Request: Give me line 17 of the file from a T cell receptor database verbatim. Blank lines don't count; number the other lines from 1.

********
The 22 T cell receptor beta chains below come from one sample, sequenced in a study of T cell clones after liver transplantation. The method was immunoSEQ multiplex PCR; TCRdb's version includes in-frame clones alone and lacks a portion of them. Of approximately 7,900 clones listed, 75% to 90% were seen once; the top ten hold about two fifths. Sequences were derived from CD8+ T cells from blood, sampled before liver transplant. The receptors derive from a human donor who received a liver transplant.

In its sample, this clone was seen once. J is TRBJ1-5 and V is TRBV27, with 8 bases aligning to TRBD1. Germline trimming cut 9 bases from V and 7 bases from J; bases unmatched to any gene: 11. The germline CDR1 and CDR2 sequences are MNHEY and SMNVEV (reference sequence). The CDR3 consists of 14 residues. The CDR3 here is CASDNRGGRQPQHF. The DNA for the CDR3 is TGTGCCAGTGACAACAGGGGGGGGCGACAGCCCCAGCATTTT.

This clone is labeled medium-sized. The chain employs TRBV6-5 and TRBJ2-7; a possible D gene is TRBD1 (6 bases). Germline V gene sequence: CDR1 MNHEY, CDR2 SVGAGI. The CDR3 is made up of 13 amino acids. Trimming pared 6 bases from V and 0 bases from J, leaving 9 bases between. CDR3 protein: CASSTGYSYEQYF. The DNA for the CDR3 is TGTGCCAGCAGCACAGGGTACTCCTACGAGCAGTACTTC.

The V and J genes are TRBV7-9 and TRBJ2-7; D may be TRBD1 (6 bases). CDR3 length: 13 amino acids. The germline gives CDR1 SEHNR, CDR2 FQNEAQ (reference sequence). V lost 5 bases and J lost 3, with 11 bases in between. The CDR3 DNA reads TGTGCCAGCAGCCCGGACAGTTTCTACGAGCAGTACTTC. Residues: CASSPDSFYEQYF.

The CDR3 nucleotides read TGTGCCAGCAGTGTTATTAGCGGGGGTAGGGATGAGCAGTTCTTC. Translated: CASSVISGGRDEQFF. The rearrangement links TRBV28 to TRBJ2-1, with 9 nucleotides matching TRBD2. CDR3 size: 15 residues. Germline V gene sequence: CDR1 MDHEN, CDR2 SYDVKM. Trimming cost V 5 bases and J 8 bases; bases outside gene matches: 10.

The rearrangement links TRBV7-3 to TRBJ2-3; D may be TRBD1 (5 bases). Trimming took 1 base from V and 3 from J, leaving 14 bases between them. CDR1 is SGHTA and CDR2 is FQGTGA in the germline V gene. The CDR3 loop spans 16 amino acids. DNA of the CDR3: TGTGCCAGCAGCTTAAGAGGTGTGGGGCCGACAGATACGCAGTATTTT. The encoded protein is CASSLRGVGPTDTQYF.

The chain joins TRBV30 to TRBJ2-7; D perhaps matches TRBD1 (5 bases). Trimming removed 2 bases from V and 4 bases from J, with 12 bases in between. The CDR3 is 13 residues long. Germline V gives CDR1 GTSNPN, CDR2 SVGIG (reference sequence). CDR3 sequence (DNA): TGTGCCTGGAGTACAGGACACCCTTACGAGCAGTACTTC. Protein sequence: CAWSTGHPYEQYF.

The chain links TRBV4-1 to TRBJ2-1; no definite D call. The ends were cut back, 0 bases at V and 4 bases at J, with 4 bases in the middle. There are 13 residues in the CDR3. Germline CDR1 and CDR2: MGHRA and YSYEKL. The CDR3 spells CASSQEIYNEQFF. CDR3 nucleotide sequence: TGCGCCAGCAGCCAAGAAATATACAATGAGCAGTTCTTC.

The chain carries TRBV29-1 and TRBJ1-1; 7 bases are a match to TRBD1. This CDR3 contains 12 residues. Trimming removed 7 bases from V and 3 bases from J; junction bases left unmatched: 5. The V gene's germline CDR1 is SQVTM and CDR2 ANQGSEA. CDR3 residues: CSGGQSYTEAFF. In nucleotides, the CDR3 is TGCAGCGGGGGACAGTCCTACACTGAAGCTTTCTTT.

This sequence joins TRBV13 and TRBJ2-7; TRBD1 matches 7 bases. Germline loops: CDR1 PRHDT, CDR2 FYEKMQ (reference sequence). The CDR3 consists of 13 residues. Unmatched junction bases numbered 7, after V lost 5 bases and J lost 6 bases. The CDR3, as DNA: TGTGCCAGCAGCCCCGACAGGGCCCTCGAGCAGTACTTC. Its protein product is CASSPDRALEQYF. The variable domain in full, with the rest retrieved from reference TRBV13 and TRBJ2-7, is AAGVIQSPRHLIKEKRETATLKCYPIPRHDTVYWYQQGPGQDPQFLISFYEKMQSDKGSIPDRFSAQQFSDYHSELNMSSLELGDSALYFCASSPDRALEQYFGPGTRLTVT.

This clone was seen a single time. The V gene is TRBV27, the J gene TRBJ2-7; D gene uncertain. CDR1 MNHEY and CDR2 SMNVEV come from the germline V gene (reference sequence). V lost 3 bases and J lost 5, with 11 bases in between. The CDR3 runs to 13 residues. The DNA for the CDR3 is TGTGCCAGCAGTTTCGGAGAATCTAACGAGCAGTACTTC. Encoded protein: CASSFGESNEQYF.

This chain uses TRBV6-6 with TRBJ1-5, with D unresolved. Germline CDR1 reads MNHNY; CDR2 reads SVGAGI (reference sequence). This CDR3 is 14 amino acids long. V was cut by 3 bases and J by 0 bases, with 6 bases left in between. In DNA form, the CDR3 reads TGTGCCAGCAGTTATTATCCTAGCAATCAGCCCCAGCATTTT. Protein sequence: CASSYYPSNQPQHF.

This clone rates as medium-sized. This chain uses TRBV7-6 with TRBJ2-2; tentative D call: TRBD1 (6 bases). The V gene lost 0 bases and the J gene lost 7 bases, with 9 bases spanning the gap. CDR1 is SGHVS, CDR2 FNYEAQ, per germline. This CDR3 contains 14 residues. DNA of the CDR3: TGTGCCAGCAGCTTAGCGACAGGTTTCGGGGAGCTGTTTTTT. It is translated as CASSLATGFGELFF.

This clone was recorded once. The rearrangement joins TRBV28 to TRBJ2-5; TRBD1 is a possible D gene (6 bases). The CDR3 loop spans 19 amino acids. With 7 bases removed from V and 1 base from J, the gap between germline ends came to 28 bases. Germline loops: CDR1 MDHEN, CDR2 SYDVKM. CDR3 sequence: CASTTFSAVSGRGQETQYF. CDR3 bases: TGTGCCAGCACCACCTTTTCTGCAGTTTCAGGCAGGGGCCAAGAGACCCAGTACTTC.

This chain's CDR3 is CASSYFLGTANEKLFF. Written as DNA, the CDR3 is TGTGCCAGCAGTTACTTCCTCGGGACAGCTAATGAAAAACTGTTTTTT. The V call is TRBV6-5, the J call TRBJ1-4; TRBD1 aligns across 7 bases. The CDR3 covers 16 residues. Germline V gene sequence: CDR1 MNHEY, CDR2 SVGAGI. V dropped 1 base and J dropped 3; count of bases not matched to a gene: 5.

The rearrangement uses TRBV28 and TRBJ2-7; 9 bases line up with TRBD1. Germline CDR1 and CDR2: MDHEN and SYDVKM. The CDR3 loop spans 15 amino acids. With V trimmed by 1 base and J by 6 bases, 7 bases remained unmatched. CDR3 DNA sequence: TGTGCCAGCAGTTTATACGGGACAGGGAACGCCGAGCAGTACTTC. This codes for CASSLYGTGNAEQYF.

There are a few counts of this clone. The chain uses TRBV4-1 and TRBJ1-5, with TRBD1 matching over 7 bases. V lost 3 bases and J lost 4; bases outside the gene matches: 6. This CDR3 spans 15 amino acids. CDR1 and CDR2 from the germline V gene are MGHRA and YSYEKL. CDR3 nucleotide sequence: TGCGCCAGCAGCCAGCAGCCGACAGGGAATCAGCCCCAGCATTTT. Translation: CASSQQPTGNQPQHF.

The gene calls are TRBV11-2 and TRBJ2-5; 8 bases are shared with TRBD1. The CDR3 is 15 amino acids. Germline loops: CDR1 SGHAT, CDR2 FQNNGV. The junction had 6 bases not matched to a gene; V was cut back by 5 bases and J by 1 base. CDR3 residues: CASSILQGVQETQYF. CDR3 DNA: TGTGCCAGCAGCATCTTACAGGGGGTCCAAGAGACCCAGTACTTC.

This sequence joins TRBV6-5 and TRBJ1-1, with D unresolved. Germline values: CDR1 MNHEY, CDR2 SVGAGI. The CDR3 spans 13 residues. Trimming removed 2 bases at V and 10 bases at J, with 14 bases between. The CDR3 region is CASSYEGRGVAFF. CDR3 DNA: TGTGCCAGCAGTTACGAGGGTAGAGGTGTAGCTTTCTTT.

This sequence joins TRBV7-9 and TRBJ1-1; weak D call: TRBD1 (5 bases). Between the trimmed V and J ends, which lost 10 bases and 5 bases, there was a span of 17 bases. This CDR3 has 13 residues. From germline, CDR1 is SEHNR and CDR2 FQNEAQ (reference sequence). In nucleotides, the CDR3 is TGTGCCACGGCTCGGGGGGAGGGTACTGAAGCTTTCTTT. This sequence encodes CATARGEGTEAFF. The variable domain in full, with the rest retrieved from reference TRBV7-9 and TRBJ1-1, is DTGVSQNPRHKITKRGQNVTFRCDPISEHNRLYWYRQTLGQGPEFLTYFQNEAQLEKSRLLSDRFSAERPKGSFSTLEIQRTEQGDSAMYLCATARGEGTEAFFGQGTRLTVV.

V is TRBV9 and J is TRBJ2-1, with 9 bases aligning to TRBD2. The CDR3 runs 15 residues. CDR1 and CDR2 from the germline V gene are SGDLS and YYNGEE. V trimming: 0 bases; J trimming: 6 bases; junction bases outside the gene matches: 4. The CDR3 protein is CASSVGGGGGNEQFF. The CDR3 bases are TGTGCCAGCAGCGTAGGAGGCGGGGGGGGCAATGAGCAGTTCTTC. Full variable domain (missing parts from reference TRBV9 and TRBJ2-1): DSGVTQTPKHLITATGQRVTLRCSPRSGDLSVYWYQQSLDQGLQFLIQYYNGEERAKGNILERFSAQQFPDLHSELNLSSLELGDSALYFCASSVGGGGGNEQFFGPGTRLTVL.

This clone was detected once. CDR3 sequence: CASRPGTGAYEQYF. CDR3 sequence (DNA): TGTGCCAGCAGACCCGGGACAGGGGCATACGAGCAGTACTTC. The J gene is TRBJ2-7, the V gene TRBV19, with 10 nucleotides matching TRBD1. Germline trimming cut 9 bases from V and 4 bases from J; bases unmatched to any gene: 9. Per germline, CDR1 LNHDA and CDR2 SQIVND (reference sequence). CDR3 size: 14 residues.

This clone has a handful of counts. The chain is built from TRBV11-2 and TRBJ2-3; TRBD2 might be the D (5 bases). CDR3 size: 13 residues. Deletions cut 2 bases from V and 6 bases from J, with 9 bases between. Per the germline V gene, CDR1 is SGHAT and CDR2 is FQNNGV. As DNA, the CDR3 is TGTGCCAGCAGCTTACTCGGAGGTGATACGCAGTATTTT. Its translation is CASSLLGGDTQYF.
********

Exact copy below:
There are a few counts of this clone. The chain uses TRBV4-1 and TRBJ1-5, with TRBD1 matching over 7 bases. V lost 3 bases and J lost 4; bases outside the gene matches: 6. This CDR3 spans 15 amino acids. CDR1 and CDR2 from the germline V gene are MGHRA and YSYEKL. CDR3 nucleotide sequence: TGCGCCAGCAGCCAGCAGCCGACAGGGAATCAGCCCCAGCATTTT. Translation: CASSQQPTGNQPQHF.